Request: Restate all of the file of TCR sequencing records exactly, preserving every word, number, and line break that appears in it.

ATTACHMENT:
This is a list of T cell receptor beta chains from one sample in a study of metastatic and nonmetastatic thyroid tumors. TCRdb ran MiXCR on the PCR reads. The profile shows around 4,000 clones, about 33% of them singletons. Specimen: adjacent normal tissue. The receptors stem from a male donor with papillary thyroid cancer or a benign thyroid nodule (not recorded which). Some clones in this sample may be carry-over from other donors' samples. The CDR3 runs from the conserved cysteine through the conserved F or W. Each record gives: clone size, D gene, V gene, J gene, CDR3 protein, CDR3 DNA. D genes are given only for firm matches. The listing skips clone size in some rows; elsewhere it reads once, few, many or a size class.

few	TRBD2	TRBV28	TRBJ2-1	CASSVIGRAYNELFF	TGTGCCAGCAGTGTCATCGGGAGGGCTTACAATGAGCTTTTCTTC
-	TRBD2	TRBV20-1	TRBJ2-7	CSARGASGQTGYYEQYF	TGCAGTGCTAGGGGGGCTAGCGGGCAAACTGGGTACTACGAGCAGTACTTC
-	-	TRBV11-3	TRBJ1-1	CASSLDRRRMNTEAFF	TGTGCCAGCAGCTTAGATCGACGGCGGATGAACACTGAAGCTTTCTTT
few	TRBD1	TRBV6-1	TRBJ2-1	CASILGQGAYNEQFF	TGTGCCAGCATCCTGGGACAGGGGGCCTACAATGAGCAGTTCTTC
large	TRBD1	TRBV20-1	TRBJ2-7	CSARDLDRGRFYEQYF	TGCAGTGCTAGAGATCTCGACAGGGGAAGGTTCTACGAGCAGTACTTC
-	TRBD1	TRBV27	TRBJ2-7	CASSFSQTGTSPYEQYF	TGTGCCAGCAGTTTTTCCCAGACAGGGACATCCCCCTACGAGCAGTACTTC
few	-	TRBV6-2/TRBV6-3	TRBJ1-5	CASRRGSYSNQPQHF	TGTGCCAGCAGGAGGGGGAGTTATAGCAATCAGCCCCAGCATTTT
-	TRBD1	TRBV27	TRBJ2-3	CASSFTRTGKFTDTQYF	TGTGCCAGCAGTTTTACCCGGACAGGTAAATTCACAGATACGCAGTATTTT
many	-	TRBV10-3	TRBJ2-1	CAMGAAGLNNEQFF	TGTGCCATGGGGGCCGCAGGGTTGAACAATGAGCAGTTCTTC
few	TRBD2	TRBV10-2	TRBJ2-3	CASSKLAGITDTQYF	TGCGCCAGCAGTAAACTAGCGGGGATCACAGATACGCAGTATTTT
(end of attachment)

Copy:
This is a list of T cell receptor beta chains from one sample in a study of metastatic and nonmetastatic thyroid tumors. TCRdb ran MiXCR on the PCR reads. The profile shows around 4,000 clones, about 33% of them singletons. Specimen: adjacent normal tissue. The receptors stem from a male donor with papillary thyroid cancer or a benign thyroid nodule (not recorded which). Some clones in this sample may be carry-over from other donors' samples. The CDR3 runs from the conserved cysteine through the conserved F or W. Each record gives: clone size, D gene, V gene, J gene, CDR3 protein, CDR3 DNA. D genes are given only for firm matches. The listing skips clone size in some rows; elsewhere it reads once, few, many or a size class.

few	TRBD2	TRBV28	TRBJ2-1	CASSVIGRAYNELFF	TGTGCCAGCAGTGTCATCGGGAGGGCTTACAATGAGCTTTTCTTC
-	TRBD2	TRBV20-1	TRBJ2-7	CSARGASGQTGYYEQYF	TGCAGTGCTAGGGGGGCTAGCGGGCAAACTGGGTACTACGAGCAGTACTTC
-	-	TRBV11-3	TRBJ1-1	CASSLDRRRMNTEAFF	TGTGCCAGCAGCTTAGATCGACGGCGGATGAACACTGAAGCTTTCTTT
few	TRBD1	TRBV6-1	TRBJ2-1	CASILGQGAYNEQFF	TGTGCCAGCATCCTGGGACAGGGGGCCTACAATGAGCAGTTCTTC
large	TRBD1	TRBV20-1	TRBJ2-7	CSARDLDRGRFYEQYF	TGCAGTGCTAGAGATCTCGACAGGGGAAGGTTCTACGAGCAGTACTTC
-	TRBD1	TRBV27	TRBJ2-7	CASSFSQTGTSPYEQYF	TGTGCCAGCAGTTTTTCCCAGACAGGGACATCCCCCTACGAGCAGTACTTC
few	-	TRBV6-2/TRBV6-3	TRBJ1-5	CASRRGSYSNQPQHF	TGTGCCAGCAGGAGGGGGAGTTATAGCAATCAGCCCCAGCATTTT
-	TRBD1	TRBV27	TRBJ2-3	CASSFTRTGKFTDTQYF	TGTGCCAGCAGTTTTACCCGGACAGGTAAATTCACAGATACGCAGTATTTT
many	-	TRBV10-3	TRBJ2-1	CAMGAAGLNNEQFF	TGTGCCATGGGGGCCGCAGGGTTGAACAATGAGCAGTTCTTC
few	TRBD2	TRBV10-2	TRBJ2-3	CASSKLAGITDTQYF	TGCGCCAGCAGTAAACTAGCGGGGATCACAGATACGCAGTATTTT